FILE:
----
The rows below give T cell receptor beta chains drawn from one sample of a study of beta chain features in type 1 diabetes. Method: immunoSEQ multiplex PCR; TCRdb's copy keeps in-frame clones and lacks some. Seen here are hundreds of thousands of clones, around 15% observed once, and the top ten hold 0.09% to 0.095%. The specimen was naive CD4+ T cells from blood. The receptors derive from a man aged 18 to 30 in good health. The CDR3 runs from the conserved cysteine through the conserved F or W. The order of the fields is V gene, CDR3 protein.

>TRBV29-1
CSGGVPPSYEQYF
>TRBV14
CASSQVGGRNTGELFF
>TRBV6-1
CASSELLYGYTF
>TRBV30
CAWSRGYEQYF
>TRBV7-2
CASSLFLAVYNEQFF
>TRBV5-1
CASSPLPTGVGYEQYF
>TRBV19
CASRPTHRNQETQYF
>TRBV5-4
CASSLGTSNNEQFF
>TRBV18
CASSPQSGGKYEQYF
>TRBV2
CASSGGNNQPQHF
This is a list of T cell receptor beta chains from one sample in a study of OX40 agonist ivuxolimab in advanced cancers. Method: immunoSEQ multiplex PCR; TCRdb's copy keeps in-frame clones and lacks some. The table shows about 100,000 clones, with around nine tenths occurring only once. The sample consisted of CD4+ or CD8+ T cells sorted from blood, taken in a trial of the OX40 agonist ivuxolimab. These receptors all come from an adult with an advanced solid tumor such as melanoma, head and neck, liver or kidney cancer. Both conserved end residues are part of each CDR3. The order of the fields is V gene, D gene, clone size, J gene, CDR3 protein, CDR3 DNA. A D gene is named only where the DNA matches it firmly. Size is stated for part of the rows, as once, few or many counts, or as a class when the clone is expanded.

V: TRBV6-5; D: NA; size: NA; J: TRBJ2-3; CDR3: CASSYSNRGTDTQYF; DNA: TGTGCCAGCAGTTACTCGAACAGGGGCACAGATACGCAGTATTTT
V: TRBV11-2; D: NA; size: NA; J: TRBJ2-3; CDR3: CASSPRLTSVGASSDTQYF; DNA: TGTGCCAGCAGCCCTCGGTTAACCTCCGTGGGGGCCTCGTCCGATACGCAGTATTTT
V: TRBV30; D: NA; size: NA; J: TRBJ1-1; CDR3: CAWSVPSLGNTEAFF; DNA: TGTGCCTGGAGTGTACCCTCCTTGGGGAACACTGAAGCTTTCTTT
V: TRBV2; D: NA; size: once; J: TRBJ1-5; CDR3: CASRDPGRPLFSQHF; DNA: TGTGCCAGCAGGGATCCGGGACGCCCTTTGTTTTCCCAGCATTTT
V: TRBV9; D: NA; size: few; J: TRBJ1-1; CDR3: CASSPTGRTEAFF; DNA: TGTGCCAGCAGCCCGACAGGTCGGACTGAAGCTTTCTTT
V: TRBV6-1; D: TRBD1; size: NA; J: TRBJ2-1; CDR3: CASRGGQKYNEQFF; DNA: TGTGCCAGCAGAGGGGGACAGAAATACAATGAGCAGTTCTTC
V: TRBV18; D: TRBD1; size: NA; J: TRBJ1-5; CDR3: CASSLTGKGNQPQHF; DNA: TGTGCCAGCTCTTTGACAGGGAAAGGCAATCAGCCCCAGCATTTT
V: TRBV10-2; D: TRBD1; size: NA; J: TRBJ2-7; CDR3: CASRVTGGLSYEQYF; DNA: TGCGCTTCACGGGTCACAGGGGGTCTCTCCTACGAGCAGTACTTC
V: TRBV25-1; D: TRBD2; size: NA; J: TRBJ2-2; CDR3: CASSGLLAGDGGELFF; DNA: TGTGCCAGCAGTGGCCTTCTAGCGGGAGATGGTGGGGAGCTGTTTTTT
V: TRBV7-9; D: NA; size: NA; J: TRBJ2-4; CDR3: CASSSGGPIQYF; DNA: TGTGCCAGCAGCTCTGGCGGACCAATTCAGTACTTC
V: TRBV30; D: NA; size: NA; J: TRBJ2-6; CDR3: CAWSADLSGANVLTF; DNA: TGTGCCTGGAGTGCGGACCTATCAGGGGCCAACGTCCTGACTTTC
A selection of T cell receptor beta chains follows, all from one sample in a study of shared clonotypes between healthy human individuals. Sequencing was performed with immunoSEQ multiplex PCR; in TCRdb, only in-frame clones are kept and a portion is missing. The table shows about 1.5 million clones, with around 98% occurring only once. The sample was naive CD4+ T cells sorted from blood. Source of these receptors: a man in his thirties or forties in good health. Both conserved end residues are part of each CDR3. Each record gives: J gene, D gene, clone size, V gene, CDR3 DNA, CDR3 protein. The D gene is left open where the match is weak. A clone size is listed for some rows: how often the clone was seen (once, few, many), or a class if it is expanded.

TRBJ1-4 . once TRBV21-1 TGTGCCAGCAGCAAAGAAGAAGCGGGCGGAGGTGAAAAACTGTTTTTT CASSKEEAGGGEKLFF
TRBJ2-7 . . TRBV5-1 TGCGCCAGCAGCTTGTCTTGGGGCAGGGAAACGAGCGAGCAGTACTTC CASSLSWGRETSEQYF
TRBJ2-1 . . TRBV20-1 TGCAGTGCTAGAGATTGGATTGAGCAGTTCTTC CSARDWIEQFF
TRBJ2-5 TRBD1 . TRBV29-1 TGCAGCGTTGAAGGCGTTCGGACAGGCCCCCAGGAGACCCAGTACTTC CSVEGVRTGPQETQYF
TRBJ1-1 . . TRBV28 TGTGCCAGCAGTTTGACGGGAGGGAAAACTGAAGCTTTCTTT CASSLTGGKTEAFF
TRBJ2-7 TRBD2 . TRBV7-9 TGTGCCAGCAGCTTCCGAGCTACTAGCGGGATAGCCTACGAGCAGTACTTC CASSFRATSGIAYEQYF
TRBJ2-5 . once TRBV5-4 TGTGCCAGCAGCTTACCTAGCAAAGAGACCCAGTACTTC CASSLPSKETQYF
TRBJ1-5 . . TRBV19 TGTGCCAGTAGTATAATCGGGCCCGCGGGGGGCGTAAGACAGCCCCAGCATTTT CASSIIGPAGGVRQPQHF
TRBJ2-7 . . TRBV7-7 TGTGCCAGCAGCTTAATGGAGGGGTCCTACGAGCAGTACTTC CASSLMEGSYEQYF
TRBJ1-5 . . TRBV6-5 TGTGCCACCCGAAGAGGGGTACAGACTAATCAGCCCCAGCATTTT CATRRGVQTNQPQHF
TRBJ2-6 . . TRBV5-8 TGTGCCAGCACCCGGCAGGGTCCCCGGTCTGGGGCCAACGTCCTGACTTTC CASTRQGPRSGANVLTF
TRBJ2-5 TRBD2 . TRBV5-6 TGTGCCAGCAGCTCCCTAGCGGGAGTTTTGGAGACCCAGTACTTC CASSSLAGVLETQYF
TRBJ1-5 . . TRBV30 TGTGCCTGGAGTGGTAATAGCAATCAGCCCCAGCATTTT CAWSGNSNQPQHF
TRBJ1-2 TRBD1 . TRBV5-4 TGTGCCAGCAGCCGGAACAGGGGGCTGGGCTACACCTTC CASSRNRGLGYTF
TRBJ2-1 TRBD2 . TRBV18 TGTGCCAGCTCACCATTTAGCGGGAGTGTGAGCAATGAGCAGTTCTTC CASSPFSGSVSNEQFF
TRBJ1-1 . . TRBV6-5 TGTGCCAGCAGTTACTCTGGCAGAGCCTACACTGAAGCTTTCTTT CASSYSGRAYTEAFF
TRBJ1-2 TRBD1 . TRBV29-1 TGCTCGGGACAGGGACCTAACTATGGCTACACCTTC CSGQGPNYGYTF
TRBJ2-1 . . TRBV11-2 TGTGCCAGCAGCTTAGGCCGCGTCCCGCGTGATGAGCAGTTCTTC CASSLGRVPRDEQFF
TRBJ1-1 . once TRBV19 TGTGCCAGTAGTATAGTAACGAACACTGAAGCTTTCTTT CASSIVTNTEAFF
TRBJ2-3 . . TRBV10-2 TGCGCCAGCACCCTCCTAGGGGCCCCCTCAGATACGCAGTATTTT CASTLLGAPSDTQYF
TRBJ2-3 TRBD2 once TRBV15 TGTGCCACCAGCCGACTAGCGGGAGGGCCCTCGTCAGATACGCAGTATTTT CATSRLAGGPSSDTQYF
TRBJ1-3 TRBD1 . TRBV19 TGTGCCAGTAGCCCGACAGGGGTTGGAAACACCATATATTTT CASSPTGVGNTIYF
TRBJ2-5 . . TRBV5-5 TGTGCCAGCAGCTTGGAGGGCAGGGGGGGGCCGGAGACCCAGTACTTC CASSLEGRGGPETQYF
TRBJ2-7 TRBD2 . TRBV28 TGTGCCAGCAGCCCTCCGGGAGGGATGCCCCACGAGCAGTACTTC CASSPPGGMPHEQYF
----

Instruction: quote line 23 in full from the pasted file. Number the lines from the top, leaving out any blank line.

V: TRBV6-5; D: NA; size: NA; J: TRBJ2-3; CDR3: CASSYSNRGTDTQYF; DNA: TGTGCCAGCAGTTACTCGAACAGGGGCACAGATACGCAGTATTTT